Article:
HIGHLIGHTS - DECEMBER 2003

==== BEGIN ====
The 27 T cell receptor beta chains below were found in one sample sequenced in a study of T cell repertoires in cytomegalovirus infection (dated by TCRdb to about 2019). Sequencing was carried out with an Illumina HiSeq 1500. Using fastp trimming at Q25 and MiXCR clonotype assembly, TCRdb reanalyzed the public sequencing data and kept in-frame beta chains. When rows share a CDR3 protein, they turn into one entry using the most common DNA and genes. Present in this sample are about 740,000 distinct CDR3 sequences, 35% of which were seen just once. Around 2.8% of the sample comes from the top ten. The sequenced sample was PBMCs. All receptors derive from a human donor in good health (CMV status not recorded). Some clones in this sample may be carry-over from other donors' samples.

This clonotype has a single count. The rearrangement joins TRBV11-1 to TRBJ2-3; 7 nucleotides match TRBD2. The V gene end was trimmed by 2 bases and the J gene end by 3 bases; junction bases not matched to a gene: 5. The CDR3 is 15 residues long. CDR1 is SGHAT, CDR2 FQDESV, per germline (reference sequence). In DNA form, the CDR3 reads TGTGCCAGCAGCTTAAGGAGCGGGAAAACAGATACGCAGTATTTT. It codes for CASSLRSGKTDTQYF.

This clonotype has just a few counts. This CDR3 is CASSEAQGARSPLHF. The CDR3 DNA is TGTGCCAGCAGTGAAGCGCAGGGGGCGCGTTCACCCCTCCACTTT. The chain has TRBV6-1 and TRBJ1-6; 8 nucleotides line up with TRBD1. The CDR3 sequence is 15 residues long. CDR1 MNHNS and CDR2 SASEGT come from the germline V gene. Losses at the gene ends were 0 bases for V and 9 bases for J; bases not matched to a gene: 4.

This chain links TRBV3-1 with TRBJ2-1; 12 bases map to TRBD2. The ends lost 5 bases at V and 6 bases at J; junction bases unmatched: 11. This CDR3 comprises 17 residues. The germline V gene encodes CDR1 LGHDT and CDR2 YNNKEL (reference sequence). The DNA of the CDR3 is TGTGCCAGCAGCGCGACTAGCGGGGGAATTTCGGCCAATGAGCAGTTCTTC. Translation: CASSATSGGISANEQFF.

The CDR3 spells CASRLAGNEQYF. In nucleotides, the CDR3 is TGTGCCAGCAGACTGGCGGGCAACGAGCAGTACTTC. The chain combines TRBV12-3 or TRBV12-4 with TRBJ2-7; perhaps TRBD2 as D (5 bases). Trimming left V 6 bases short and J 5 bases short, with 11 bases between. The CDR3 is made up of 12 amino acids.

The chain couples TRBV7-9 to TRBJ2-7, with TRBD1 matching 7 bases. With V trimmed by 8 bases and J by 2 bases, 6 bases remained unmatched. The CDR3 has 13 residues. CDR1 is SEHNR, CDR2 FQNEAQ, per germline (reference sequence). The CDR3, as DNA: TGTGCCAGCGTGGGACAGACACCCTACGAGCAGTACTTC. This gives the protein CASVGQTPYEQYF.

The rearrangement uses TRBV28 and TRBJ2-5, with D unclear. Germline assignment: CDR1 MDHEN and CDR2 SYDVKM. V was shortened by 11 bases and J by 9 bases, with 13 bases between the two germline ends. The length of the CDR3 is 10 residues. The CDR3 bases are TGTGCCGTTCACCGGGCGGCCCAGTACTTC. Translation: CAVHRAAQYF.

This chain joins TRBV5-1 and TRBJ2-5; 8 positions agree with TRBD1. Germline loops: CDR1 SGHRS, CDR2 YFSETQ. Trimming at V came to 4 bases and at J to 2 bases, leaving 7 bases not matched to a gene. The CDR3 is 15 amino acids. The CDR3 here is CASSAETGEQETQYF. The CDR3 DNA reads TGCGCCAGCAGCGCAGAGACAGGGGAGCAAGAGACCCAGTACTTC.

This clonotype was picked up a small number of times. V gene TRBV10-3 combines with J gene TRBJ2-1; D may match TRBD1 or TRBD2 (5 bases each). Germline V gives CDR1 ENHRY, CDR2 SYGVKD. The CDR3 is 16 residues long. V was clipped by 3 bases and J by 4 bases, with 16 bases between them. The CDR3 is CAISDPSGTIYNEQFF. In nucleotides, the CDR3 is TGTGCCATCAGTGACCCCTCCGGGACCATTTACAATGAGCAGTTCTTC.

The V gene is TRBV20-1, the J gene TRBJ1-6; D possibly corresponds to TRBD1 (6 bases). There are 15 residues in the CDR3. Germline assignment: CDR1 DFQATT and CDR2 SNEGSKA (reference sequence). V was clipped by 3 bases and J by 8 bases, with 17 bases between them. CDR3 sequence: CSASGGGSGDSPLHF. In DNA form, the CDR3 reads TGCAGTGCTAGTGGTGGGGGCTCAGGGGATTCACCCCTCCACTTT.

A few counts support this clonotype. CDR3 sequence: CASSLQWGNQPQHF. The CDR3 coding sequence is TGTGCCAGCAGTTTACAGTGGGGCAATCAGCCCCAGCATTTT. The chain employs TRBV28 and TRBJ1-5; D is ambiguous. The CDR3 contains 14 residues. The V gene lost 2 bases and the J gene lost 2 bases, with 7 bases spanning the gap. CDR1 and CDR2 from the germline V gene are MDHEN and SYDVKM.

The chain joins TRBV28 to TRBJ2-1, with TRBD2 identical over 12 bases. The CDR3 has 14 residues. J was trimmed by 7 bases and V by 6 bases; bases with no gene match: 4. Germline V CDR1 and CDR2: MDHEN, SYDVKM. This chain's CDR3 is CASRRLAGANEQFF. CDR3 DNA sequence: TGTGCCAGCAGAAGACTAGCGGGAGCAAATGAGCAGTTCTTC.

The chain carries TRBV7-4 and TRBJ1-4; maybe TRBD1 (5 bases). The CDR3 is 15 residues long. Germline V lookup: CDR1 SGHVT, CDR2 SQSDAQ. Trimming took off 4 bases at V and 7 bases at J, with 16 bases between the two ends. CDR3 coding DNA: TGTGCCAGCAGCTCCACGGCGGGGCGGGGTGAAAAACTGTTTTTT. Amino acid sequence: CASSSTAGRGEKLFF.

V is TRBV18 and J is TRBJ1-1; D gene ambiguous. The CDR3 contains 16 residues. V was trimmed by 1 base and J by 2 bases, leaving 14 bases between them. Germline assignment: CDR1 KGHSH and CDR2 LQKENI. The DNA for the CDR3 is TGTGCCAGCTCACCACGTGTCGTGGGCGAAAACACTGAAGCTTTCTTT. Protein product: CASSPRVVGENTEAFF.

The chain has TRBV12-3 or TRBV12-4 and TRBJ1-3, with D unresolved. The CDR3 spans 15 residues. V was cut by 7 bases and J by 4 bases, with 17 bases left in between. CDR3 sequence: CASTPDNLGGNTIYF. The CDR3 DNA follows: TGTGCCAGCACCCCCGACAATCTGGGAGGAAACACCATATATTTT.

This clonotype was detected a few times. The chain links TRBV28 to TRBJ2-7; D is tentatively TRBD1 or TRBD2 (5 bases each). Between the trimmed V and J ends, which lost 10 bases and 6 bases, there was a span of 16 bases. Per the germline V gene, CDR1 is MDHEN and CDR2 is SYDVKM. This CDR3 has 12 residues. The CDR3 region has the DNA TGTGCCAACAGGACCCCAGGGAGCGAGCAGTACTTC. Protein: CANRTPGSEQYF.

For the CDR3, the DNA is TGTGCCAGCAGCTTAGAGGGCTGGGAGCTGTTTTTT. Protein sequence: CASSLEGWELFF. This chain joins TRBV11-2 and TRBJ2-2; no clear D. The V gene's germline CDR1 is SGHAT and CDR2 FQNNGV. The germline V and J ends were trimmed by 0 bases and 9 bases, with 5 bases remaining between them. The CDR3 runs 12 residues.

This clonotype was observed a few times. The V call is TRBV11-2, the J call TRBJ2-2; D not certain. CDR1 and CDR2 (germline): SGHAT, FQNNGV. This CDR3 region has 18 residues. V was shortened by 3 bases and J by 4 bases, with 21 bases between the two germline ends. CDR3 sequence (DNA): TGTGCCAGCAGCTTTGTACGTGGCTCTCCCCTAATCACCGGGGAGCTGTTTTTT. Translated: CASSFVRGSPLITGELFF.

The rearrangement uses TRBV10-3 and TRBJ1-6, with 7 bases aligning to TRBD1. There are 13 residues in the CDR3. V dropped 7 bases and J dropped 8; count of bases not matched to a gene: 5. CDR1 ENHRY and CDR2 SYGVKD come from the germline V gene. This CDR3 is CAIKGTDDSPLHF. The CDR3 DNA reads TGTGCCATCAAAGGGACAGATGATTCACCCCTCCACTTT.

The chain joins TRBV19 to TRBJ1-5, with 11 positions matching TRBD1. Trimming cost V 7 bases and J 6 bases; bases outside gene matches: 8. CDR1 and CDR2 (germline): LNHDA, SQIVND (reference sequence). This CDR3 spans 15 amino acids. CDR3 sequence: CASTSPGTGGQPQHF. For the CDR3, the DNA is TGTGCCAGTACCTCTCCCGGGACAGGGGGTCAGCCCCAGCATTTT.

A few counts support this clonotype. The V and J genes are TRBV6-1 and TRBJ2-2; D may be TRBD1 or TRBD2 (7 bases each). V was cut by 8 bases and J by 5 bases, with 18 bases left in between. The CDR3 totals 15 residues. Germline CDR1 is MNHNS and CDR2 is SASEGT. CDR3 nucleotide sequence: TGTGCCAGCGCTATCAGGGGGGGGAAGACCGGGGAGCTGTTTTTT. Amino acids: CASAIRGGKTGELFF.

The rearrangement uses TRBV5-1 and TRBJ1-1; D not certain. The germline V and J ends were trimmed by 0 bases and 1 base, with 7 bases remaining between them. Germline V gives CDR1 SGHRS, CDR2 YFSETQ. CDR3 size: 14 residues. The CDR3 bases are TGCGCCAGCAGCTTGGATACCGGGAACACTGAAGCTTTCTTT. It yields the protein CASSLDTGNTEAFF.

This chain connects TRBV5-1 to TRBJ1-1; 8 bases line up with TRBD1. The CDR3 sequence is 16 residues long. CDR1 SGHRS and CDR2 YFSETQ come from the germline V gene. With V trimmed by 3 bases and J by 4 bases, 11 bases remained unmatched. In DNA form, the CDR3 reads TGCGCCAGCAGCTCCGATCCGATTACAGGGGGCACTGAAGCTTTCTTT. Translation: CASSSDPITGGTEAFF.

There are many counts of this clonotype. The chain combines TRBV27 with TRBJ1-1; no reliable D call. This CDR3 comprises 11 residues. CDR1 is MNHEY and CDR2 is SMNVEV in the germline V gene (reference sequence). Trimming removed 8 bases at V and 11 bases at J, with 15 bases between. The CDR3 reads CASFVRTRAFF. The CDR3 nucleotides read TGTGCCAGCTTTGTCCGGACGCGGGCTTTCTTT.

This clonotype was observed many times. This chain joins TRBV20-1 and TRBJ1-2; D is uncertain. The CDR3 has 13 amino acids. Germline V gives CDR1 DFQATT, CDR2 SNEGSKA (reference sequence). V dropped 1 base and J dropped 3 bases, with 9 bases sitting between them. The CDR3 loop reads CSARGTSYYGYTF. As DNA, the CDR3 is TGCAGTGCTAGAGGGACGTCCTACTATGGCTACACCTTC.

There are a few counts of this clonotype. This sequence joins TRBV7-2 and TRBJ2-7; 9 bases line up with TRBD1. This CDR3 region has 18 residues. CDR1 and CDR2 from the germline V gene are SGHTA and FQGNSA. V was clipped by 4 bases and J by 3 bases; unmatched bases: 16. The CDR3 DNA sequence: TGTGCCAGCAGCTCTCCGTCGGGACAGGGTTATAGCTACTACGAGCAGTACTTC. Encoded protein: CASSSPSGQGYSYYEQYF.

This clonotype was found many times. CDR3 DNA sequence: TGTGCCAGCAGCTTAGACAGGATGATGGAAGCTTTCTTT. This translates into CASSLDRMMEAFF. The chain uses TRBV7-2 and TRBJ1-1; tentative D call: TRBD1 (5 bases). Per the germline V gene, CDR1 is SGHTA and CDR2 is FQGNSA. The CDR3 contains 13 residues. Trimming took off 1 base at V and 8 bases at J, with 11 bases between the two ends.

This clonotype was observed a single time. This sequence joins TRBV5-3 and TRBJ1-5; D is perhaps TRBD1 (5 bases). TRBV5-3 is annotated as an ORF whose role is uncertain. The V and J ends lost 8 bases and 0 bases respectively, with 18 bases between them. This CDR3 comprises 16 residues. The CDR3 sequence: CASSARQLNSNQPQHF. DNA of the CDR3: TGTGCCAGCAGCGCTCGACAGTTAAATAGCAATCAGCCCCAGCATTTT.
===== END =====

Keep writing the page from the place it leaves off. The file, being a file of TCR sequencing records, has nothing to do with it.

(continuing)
18 February 20041. Irish Council Presidency On 1st January 2004 Ireland took over the Council Presidency of the European Union from Italy. One outstanding event of the next six months will be the enlargement of the EU. On 1st May 2004, 10 new States are to join the Union; the Community will then have 25 Member States. In addition to the successful enlargement, the Irish Presidency has, according to the motto “Europeans – working together”, set itself the overriding aim of continuing to pursue the Lisbon strategy, developing the Union into a region of freedom, security and justice, and global commitment outside of the Union. In the sphere of sport, the focal point for the Irish Council Presidency is the implementation of the European Year of Education through Sport. The European opening ceremony for this will take place on 29th and 30th January in Dublin. 2. Consolidation of cooperation between the EU and China The European Commission and the People’s Republic of China intend to deepen their cooperation in the spheres of culture, audiovisual media, general education and vocational training and Youth and Sport. This was announced by Mrs Viviane Reding, EU Commissioner for Education and Culture, and by the Chinese Minister for Culture, Mr Sun Jiazheng. Increased cooperation should, in particular, promote mutual understanding and strengthen the position of the EU and China in a global economy and society. Discussions and visits to take place annually should enable areas of cooperation to be identified. The measures also include holding information meetings on sports policy, in particular regarding issues of doping and the protection of young athletes. Exchanges between the organisers of the Olympic Games in Peking and the promoters of earlier games in European cities should also be encouraged. 3. Agreement on allocation of broadcasting rights for Premier League The European Commission, Directorate General Competition has been able to reach a provisional agreement with the British Football Association Premier League regarding a new allocating procedure in relation to the allocation of media rights for the Premier League. The Premier League has now confirmed that, as from the 2006 season, first division games can, for the first time, be broadcast live by at least two television channels. This means that, in future, the situation of one television company receiving all the transmission rights will be ruled out. The Commission was even able to reach a provisional agreement with the television channel BSkyB. As from next season, BSkyB will already be sublicensing up to eight top games per season to another broadcasting company. With this arrangement, the Commission hopes that, for the first time, free-to-view channels will also be given a realistic opportunity to broadcast first division games live. In the Commission’s view, the agreed two-stage reform increases the freedom of choice of British consumers, as top Premier League games can now also be followed via free-to-view channels. In addition, clubs will be allowed to adapt their regulations to the new allocating procedure during appropriate transition periods. Competition Commissioner Monti viewed the agreement reached to date as a sign that the application of the competition rules to the sport ensures a balance between the interests of the fans and the needs of the leagues and clubs. 4. German and French representation of interests for water sports On 11 December 2003 the German and French water sports federations represented their common position towards the European Commission concerning the Bathing Water Directive. The directive aims to create common quality standards for bathing water in the EU member states. During its current revision it is discussed to include also water sports in the regulations. These ambitions are supported neither by the German nor by the French representatives even if they acknowledge the efforts to improve the quality standards of the bathing water on behalf of their athletes. As there is a lack of research about health risks in connection with an insufficient water quality during the practice of different water sports it seems too early for any regulations in this field. For them it is also inadequate to compare the exposure to water during bathing with the one during water sports. Moreover the diverse kinds of water sports are very different among themselves. The directive is missing those modifications so far. In their opinion an extension of the directive would furthermore cause economical, social and environmental disadvantages as for instance decreases in the sectors of tourism and employment. The blocking of water sports areas would lead to an exercise on a very limited and thus stressed terrain. These arguments could be brought forward directly during the meeting with the European Commission. Moreover the European Commission agreed upon a closer co-operation with the representatives of sports concerning the revision of the Bathing Water Directive. There is still a need to clarify if surfing and sail boarding should be included in the directive as the European Commission thinks that the exposure to water during these sports is quite high. According to the current state the final adoption of the Bathing Water Directive will not happen before 2005.